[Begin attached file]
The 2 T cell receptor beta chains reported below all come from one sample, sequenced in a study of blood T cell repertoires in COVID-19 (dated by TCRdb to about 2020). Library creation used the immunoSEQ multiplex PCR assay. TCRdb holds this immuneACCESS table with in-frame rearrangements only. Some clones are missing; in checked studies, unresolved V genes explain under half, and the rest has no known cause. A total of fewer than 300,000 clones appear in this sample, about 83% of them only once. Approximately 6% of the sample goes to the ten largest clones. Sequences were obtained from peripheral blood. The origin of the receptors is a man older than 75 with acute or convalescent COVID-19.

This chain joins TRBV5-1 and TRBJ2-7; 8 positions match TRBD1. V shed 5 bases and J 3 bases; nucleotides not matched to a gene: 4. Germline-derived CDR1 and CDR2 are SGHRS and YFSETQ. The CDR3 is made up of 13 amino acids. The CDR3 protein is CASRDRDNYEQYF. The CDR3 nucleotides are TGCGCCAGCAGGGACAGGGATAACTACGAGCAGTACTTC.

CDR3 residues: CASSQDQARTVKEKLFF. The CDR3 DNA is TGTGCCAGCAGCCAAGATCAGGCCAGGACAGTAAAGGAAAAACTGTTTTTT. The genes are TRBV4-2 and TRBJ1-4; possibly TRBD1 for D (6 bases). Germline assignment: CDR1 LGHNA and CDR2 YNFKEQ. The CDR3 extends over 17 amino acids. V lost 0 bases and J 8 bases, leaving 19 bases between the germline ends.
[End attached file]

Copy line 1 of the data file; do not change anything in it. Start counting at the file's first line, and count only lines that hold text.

The 2 T cell receptor beta chains reported below all come from one sample, sequenced in a study of blood T cell repertoires in COVID-19 (dated by TCRdb to about 2020). Library creation used the immunoSEQ multiplex PCR assay. TCRdb holds this immuneACCESS table with in-frame rearrangements only. Some clones are missing; in checked studies, unresolved V genes explain under half, and the rest has no known cause. A total of fewer than 300,000 clones appear in this sample, about 83% of them only once. Approximately 6% of the sample goes to the ten largest clones. Sequences were obtained from peripheral blood. The origin of the receptors is a man older than 75 with acute or convalescent COVID-19.